Vandal Decapitates Controversial Mary Sculpture in St. Mary’s Cathedral, Linz


Centuries-old St. Mary’s Cathedral in Linz, Austria, is the setting of a recent, grave act of vandalism. A sculpture capturing the divine moment of the Virgin Mary’s birth to Jesus has been vandalically decapitated. Displayed within the cavernous Cathedral, this piece provoked controversy among certain factions of the Catholic faith who deemed it blasphemous.

The desecrated sculpture was part of a larger artistic endeavor, exploring poignant themes such as gender equality, familial imagery, and the multifaceted narrative of women. Linz diocese had acknowledged this alarming incident last Monday and has since enlisted the involvement of local law enforcement.

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The identity of this rogue iconoclast remains shrouded in mystery, however, notable Austrian traditionalist Catholic, Alexander Tschugguel, has claimed interaction with the alleged culprit. In 2019, Tschugguel himself was embroiled in vandalism controversy during the Vatican’s Amazon synod, an event now known as the “Pachamama” incident.

Lauding the so-called “Hero of Linz,” Tschugguel shared an anonymous statement on social media, allegedly conveying the assailant’s motivation behind the act. In this message, the culprit expresses disillusionment at the diocese’s perceived dismissal of their emailed and telephoned complaints, thus prompting their brazen act of “necessary and urgent action.”

In defending his act, the vandal stated that the decapitation served as the quickest method to deface the sculpture so that it would no longer bear resemblance to Mary.

Rev. Johann Hintermaier, the episcopal vicar for education, art, and culture within the Linz diocese, has publicly impugned this act of desecration. While acknowledging the provocative nature of the artwork itself, he stands staunchly against this violent form of disagreement and assault on artistic liberty.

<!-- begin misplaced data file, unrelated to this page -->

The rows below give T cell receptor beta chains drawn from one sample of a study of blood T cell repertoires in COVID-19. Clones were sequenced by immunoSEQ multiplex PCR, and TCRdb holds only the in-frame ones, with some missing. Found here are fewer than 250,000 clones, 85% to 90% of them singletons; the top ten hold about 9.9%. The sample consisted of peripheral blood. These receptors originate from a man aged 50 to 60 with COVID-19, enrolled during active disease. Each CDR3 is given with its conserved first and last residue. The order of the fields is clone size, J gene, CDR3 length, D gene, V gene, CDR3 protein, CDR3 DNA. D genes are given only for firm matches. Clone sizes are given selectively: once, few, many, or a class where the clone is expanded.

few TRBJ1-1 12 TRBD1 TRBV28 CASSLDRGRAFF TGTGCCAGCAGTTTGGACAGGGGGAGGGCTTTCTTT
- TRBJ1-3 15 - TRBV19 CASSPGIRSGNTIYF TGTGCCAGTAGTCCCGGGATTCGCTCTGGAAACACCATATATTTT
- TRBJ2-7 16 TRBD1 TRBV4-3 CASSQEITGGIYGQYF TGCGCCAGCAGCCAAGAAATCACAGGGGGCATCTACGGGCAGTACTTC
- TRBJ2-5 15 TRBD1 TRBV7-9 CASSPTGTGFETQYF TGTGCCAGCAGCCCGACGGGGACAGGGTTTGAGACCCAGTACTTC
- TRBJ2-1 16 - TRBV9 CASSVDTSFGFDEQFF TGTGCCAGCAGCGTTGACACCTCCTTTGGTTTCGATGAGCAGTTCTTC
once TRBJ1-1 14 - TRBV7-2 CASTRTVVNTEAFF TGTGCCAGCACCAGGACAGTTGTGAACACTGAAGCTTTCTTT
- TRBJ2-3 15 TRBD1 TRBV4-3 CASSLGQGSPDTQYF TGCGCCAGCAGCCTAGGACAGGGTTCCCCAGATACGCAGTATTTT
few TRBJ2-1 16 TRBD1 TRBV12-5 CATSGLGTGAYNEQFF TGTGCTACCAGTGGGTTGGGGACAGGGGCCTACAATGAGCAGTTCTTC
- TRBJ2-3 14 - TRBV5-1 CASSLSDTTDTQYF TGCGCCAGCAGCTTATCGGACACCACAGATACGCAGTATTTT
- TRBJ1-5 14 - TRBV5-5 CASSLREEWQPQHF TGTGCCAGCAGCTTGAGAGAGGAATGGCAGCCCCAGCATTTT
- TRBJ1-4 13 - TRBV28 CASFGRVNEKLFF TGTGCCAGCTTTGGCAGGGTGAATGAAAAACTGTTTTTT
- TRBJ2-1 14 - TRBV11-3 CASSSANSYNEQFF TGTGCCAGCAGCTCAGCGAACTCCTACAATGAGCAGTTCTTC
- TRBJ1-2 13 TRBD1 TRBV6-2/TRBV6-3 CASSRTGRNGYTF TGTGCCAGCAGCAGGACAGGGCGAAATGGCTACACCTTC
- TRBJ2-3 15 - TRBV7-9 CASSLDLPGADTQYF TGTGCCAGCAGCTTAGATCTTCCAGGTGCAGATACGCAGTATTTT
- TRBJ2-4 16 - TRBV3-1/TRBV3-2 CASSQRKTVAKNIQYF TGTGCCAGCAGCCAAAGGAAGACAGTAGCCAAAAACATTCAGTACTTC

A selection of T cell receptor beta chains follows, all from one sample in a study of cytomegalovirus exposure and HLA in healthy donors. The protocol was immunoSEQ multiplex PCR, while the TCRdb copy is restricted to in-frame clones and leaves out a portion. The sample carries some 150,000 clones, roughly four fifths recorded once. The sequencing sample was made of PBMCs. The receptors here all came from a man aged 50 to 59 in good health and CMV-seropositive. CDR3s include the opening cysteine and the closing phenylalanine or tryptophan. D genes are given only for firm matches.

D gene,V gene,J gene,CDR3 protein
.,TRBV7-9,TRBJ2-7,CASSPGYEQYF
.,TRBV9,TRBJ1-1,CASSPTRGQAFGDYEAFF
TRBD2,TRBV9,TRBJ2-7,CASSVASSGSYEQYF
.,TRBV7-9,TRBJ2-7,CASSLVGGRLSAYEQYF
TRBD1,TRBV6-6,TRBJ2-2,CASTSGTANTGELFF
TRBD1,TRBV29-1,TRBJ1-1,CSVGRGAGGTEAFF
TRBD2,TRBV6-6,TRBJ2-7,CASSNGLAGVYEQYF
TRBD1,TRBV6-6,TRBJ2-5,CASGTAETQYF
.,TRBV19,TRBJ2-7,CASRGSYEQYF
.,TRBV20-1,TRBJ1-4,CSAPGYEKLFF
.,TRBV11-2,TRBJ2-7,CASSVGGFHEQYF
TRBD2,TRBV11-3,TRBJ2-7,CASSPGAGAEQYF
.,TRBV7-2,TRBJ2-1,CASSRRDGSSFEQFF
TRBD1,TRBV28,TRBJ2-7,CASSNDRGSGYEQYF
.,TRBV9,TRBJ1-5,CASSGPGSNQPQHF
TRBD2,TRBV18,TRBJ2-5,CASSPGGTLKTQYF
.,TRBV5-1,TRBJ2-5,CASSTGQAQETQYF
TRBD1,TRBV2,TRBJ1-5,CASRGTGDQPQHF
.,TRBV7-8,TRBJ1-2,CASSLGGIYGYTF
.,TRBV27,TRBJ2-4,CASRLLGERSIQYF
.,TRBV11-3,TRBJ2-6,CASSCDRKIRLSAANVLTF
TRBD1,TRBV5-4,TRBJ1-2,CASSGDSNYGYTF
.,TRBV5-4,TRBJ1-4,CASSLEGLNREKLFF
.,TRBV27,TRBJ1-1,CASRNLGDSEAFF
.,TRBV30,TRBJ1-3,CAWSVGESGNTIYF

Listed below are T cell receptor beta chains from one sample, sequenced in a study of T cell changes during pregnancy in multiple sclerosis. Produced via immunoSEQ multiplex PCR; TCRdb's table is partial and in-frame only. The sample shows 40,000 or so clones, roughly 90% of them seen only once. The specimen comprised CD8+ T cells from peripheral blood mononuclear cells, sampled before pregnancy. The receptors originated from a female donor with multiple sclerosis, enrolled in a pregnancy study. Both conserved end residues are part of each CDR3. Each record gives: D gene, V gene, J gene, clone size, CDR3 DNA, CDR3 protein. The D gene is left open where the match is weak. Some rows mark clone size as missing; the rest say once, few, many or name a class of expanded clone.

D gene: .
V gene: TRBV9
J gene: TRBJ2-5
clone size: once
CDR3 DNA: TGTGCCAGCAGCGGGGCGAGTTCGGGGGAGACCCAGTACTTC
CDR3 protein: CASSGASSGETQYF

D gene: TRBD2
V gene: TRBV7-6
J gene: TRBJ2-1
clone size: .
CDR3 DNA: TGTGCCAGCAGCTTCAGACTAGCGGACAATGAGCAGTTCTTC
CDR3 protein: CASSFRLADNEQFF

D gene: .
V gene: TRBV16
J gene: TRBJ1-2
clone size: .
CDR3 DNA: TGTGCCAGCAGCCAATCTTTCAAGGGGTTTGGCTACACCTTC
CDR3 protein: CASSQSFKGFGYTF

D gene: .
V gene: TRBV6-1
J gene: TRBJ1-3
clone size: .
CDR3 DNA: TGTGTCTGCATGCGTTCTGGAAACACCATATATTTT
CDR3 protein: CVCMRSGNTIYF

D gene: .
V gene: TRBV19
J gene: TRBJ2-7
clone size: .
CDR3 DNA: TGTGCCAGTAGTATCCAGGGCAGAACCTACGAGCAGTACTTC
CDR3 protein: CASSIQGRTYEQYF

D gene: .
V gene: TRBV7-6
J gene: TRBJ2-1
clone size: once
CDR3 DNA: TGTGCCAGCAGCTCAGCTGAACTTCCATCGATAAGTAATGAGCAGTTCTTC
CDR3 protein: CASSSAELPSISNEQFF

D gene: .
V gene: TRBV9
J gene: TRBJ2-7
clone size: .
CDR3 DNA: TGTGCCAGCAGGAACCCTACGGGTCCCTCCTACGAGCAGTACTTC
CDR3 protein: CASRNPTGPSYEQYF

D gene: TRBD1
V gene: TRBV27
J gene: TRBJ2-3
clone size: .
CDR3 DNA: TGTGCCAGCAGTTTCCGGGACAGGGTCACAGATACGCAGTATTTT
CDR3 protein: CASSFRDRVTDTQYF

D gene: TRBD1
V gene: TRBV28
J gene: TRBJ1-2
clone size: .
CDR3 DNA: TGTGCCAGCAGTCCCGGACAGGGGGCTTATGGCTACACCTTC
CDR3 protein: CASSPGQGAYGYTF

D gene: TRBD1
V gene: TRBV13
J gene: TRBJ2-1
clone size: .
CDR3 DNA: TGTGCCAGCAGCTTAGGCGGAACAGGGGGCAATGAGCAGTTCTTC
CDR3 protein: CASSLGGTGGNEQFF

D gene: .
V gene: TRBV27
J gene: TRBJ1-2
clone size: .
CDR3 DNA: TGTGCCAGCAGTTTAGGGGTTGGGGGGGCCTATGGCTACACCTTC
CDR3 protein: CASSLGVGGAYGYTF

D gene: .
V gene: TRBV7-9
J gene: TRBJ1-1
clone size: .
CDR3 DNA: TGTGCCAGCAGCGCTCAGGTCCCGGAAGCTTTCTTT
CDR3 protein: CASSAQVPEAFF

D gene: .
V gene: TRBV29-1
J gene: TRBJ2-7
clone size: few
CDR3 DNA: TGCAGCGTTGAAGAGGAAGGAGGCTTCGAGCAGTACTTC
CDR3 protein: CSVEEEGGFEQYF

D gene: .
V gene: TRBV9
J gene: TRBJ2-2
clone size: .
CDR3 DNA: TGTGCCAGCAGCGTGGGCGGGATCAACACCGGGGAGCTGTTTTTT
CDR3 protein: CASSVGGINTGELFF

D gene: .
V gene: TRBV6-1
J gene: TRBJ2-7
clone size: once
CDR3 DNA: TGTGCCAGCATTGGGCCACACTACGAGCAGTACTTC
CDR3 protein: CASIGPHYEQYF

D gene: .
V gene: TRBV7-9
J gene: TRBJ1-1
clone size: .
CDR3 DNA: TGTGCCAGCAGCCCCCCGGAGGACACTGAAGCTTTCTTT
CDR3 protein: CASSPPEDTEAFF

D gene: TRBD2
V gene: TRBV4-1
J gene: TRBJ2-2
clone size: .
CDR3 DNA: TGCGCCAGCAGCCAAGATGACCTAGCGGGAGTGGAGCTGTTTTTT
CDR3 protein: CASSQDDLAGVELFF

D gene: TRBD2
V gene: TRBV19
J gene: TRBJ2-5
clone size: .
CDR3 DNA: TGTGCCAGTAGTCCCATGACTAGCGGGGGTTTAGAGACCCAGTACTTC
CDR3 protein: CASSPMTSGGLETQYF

The violated sculpture portrayed Mary mid-birth, located centrally upon a pedestal within the cathedral, symbolically positioned to echo the manger scene. The Mariendom, another name for the cathedral, had marked this link in its official statement.

The artistic mind behind the contentious “crowning” sculpture, Esther Strauss, has joined the chorus of voices deploring the destruction.
Her aim behind the creation of the sculpture was to return bodily authenticity to Mary, countering the trend of male artists using Mary’s image to uphold patriarchal perspectives.

Strauss found the act of violence on her sculpture to be emblematic of the continued resistance to acknowledging women’s bodily autonomy, a stance she is ardently against.

Tschugguel, known for his notorious role in the 2019 act of thieving Amazonian statues from a Vatican church and pitching them into the Tiber River, is once again close to controversy. Delegates representing the Amazon in the Pope’s meeting brought the statues to Rome as indigenous faith symbols, however the traditionalist saw them as sacrilegious.

Ultimately, Italian law enforcement managed to retrieve the discarded statues and return them to the Vatican, drawing an apologetic response from the Pope towards the wronged Amazonian delegates. The statues were reinstated for the conclusion of the synod, highlighting the clashing ideologies within the Catholic church.